German experts say Ebola scare likely a stomach bug

19th August 2014, Comments 0 comments

German infectious diseases experts said that a woman whose health condition had sparked an Ebola scare Tuesday likely suffered from a gastrointestinal infection instead.

Authorities rushed a 30-year-old woman of West African origin to hospital and quarantined her while closing down a Berlin public building where she had fainted, with several hundred people left inside.

However, the Charite hospital later issued a statement saying its experts "at the present time do not assume that it is Ebola".

"The patient has not been in an affected region. The doctors assume an infectious gastrointestinal disease. In order to formally rule out an Ebola infection, a blood test is of course being carried out."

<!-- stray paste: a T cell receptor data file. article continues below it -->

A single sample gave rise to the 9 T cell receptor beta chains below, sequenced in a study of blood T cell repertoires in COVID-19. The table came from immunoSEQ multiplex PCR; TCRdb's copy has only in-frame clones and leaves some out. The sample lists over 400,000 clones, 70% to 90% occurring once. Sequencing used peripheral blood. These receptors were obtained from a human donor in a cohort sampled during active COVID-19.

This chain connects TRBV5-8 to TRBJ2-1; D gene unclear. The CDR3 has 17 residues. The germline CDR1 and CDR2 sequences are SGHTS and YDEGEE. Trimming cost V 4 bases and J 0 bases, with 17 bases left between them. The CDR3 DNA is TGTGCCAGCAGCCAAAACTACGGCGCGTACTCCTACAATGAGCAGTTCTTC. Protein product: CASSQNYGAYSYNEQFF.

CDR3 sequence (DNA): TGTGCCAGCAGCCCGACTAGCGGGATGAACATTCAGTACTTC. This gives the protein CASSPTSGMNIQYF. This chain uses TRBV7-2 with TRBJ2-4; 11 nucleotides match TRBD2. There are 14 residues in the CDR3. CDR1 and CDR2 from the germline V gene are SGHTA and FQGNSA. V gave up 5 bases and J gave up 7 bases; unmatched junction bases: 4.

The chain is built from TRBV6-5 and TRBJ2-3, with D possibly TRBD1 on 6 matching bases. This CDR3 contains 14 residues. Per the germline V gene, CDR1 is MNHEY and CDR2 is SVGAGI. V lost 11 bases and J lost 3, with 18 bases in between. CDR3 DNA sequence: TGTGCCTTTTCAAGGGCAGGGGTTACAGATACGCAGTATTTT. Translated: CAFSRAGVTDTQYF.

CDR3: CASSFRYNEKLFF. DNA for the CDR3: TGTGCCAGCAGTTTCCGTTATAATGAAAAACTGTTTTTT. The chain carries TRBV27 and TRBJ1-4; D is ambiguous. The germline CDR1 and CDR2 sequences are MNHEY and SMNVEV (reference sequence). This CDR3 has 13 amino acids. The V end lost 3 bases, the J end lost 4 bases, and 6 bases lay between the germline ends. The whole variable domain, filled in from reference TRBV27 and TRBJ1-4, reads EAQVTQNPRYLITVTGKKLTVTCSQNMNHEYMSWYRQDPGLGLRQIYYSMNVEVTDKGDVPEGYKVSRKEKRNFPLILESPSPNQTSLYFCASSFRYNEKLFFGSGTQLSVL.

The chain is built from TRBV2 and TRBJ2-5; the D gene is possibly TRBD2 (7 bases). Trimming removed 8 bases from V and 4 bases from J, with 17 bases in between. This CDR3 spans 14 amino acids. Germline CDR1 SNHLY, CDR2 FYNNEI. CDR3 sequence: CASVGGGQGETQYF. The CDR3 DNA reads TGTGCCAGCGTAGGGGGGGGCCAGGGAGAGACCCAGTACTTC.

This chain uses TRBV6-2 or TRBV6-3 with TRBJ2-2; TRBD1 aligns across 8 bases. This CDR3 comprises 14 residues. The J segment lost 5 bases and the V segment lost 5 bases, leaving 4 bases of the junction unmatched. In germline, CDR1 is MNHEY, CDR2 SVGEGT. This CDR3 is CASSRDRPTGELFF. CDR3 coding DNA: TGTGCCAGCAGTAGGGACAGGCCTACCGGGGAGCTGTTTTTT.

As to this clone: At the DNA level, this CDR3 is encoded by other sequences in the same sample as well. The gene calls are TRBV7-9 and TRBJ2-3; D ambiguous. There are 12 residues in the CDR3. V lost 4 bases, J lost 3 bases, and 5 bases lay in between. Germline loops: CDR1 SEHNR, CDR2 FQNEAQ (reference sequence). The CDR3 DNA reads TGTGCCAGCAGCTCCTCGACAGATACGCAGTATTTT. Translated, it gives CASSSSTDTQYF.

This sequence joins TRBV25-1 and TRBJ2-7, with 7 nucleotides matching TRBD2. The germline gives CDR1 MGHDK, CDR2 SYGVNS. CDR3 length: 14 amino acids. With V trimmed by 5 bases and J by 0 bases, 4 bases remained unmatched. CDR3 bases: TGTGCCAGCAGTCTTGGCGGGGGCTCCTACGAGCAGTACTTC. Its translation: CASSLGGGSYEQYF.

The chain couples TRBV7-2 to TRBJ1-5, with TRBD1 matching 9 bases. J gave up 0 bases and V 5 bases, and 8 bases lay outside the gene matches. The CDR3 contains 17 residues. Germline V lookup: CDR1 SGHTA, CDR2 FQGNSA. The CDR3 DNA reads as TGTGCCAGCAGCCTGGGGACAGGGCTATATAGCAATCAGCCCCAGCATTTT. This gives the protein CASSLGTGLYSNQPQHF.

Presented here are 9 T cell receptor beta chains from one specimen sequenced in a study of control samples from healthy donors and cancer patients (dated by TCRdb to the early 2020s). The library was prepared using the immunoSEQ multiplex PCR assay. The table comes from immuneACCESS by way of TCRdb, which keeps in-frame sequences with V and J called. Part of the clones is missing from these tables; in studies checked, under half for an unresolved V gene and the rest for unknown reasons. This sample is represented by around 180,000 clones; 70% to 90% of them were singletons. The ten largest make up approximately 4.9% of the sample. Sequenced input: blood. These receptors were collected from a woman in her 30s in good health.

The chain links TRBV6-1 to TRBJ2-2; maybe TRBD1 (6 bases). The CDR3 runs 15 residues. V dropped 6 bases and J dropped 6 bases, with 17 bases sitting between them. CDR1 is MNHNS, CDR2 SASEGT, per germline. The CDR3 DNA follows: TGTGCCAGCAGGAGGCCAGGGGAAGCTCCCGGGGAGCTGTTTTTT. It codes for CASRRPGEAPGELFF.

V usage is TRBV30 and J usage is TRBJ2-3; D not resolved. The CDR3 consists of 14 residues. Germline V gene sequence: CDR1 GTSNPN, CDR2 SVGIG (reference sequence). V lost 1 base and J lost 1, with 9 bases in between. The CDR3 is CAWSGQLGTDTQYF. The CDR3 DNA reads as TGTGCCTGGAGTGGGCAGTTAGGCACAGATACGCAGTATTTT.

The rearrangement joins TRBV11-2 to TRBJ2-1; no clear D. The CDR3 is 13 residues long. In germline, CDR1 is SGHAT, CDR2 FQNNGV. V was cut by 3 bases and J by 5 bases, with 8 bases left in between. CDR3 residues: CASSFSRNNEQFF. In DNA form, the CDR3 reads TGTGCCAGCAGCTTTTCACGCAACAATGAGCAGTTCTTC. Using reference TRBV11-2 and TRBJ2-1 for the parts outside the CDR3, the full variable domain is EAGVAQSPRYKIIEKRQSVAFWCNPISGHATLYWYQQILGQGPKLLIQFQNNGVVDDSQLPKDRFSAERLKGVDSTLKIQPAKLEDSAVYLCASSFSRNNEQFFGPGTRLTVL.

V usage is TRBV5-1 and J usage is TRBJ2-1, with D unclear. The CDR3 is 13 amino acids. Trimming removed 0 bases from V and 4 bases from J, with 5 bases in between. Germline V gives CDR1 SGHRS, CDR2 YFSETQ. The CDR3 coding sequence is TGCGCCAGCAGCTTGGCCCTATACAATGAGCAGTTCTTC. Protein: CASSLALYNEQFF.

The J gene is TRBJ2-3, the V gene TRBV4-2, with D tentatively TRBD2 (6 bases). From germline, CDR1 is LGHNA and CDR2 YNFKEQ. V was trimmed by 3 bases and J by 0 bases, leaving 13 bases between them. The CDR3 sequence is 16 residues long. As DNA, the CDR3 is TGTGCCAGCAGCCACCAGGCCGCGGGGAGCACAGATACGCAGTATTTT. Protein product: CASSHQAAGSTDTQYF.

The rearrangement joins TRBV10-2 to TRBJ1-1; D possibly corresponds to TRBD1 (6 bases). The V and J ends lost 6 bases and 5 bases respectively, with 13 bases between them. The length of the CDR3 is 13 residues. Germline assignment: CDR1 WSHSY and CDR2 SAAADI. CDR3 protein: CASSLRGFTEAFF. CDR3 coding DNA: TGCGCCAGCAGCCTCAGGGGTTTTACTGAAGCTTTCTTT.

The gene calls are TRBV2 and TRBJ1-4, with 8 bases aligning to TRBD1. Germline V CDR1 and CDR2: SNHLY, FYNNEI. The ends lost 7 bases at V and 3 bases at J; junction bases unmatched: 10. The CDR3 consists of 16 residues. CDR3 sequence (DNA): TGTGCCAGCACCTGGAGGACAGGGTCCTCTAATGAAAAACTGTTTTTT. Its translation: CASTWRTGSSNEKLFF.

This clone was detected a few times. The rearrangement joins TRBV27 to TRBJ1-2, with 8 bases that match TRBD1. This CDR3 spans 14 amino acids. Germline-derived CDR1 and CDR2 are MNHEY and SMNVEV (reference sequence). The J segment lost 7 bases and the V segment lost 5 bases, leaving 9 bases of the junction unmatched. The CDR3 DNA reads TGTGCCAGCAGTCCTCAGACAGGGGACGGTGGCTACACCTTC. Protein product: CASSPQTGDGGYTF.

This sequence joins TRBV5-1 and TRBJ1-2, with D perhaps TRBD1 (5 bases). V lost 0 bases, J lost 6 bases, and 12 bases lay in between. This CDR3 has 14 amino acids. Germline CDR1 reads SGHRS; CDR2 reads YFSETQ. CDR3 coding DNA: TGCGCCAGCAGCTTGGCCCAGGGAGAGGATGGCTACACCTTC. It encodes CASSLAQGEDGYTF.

The emergency response came after the woman collapsed inside an employment office building in the capital's northeastern district of Prenzlauer Berg, where police also sealed off the street outside.

Several people who had been with the woman inside the building were later also taken to hospital for testing.

Berlin fire department spokesman Rolf Erbe said that the authorities took such precauctions because the patient came from a region of the world affected by a highly contagious disease.

"The patient was isolated inside the ambulance, the staff took the appropriate protective measures. An emergency medic, the public health officer, arrived and the necessary precautions were taken," he added.

Two previous Ebola scares in Germany in recent days, in Hamburg and Frankfurt, ended with authorities sounding the all-clear.

West Africa's Ebola epidemic, which has hit four nations since it broke out in Guinea early this year, is by far the deadliest since the virus was discovered four decades ago in what is now the Democratic Republic of Congo.

The UN World Health Organization said Tuesday the virus had killed 84 people in just three days, bringing the global death toll to 1,229, while confirmed, probable and suspect infections rose to 2,240.

© 2014 AFP

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